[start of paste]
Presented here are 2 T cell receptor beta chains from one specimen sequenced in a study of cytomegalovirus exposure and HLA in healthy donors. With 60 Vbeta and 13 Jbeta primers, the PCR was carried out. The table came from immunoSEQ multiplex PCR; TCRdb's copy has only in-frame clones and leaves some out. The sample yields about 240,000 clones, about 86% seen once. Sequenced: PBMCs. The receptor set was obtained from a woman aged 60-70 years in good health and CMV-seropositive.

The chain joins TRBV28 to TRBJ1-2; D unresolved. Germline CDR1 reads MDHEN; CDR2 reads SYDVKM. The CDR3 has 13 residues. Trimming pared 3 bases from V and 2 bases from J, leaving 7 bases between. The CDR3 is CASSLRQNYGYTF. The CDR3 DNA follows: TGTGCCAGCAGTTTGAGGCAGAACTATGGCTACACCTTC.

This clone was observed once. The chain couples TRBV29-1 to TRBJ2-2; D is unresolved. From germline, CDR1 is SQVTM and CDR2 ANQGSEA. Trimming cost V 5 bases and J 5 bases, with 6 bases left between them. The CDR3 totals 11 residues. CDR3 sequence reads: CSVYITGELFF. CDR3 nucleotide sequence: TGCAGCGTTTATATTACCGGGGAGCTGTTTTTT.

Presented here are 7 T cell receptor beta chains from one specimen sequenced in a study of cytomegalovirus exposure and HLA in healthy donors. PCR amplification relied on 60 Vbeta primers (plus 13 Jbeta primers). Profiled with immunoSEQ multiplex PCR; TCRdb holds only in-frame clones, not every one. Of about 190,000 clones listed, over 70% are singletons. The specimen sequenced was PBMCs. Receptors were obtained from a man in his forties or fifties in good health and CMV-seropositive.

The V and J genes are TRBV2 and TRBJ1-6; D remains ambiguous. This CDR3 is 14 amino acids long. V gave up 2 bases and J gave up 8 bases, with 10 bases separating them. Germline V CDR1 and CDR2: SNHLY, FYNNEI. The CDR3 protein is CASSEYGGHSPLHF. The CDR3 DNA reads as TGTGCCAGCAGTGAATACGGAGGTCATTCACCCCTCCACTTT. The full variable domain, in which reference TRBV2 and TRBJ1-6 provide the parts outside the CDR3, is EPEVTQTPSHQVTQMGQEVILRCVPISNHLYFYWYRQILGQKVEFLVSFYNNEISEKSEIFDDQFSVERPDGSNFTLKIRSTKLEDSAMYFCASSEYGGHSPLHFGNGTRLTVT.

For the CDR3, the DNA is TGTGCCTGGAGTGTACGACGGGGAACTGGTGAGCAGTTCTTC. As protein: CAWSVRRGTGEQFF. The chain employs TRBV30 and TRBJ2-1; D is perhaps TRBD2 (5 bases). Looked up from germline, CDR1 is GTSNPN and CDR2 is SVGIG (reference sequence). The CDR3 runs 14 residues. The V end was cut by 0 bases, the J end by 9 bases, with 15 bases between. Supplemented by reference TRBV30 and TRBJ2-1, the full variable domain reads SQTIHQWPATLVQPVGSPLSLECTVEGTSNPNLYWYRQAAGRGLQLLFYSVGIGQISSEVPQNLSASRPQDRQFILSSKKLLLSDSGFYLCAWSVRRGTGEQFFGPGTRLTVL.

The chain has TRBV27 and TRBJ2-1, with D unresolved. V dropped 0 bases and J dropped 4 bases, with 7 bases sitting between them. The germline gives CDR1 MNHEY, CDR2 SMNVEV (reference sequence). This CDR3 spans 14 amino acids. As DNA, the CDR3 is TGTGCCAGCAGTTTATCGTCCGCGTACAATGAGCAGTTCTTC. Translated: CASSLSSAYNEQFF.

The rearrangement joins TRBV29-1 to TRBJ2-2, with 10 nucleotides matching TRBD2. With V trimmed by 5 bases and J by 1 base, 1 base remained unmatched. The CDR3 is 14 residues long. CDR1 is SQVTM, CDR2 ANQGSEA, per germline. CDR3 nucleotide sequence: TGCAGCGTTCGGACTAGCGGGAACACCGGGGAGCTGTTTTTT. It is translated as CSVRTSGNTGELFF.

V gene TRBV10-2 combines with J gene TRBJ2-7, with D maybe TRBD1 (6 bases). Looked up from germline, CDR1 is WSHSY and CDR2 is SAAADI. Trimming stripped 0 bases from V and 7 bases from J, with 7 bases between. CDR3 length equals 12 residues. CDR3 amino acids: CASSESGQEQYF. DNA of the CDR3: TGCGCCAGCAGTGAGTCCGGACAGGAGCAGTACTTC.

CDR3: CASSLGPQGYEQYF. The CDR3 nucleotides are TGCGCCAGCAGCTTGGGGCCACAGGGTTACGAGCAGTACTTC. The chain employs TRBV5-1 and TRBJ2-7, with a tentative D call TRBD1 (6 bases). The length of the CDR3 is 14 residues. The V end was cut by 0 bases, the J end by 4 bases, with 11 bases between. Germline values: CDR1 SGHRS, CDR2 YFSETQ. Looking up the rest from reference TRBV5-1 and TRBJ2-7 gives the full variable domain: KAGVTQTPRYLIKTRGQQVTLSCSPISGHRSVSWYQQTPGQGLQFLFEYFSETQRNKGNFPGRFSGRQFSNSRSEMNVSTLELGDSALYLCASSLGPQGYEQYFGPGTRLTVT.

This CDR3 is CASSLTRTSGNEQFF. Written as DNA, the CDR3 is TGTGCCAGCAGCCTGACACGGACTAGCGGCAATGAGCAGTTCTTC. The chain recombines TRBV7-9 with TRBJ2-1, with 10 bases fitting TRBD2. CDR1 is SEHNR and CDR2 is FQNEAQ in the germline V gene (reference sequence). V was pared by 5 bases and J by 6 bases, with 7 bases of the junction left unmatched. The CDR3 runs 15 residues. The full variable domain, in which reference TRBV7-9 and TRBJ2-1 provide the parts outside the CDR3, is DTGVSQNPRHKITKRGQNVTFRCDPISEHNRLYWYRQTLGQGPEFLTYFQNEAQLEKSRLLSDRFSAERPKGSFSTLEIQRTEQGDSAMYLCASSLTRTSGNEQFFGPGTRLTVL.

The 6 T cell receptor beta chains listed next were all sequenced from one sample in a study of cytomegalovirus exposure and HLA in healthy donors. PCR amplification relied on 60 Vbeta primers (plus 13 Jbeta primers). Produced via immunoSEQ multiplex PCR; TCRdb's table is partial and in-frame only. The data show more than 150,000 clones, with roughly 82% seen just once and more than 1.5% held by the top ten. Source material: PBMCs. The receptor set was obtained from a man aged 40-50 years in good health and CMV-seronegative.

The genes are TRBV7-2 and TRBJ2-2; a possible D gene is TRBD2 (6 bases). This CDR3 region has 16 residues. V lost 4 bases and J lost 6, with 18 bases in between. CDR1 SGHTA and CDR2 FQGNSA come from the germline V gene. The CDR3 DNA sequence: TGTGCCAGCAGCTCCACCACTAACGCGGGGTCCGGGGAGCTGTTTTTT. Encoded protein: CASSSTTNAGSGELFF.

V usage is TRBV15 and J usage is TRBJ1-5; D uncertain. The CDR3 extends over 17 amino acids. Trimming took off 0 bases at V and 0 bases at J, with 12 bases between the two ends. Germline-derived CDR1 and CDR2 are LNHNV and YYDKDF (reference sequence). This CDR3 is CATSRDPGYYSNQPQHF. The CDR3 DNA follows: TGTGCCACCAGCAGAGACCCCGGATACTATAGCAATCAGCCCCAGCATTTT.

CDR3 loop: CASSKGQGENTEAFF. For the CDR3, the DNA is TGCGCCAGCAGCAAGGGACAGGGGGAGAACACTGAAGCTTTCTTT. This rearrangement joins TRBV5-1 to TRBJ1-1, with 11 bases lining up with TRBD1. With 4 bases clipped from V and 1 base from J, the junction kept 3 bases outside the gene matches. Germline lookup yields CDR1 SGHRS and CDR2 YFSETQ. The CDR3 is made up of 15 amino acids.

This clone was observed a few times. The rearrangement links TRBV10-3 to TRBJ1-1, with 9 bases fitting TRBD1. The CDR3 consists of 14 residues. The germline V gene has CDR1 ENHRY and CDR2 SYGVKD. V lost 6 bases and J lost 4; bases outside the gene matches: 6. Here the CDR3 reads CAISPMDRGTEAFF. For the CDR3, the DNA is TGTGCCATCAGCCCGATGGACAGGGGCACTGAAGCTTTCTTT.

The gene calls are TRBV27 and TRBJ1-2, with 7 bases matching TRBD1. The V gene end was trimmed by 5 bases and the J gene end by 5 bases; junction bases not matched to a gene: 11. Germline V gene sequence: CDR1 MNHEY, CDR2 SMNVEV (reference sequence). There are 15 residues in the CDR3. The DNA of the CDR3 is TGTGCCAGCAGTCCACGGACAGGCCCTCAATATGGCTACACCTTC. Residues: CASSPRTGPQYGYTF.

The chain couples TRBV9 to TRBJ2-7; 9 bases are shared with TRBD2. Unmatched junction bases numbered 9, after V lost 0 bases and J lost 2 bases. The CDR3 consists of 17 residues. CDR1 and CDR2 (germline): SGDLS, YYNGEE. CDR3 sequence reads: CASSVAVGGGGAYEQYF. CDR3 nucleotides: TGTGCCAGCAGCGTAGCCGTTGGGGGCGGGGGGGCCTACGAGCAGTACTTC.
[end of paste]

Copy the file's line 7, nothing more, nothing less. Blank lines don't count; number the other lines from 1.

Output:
The chain has TRBV27 and TRBJ2-1, with D unresolved. V dropped 0 bases and J dropped 4 bases, with 7 bases sitting between them. The germline gives CDR1 MNHEY, CDR2 SMNVEV (reference sequence). This CDR3 spans 14 amino acids. As DNA, the CDR3 is TGTGCCAGCAGTTTATCGTCCGCGTACAATGAGCAGTTCTTC. Translated: CASSLSSAYNEQFF.